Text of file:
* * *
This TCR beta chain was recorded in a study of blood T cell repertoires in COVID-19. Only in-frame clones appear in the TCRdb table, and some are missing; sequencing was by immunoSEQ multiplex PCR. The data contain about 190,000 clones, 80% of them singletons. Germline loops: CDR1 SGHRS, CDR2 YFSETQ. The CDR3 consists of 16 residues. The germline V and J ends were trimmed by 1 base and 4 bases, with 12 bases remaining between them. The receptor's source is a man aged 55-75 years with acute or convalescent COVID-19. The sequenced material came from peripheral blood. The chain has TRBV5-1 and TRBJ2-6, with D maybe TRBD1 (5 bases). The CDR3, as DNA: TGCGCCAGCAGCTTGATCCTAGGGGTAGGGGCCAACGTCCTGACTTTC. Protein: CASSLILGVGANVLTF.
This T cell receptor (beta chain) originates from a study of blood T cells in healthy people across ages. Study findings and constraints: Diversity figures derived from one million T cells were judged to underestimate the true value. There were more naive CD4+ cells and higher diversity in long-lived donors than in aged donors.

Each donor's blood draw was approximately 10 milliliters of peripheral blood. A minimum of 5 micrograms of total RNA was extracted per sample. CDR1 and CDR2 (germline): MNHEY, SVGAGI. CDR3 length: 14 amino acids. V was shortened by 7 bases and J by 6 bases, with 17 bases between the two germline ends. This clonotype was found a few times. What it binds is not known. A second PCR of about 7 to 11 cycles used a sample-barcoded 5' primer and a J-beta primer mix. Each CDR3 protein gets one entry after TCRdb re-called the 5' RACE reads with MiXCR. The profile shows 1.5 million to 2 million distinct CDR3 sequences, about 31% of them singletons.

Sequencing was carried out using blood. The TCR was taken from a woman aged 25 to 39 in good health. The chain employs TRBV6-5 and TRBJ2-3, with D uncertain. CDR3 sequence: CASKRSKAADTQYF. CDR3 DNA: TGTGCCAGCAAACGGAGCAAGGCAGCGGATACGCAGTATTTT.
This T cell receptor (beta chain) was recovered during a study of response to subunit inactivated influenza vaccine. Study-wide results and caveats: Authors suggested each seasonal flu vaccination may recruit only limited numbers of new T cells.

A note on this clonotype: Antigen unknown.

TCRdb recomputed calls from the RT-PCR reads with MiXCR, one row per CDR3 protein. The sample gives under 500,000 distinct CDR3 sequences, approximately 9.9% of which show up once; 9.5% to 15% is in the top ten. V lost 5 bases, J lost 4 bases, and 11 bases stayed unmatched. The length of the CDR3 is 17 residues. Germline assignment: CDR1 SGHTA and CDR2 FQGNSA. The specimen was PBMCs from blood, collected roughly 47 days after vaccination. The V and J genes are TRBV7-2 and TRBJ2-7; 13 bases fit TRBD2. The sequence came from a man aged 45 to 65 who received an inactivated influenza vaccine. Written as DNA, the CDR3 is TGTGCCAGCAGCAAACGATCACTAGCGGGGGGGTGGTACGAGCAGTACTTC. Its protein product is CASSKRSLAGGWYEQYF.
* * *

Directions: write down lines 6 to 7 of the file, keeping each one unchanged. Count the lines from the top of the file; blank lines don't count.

A note on this clonotype: Antigen unknown.

TCRdb recomputed calls from the RT-PCR reads with MiXCR, one row per CDR3 protein. The sample gives under 500,000 distinct CDR3 sequences, approximately 9.9% of which show up once; 9.5% to 15% is in the top ten. V lost 5 bases, J lost 4 bases, and 11 bases stayed unmatched. The length of the CDR3 is 17 residues. Germline assignment: CDR1 SGHTA and CDR2 FQGNSA. The specimen was PBMCs from blood, collected roughly 47 days after vaccination. The V and J genes are TRBV7-2 and TRBJ2-7; 13 bases fit TRBD2. The sequence came from a man aged 45 to 65 who received an inactivated influenza vaccine. Written as DNA, the CDR3 is TGTGCCAGCAGCAAACGATCACTAGCGGGGGGGTGGTACGAGCAGTACTTC. Its protein product is CASSKRSLAGGWYEQYF.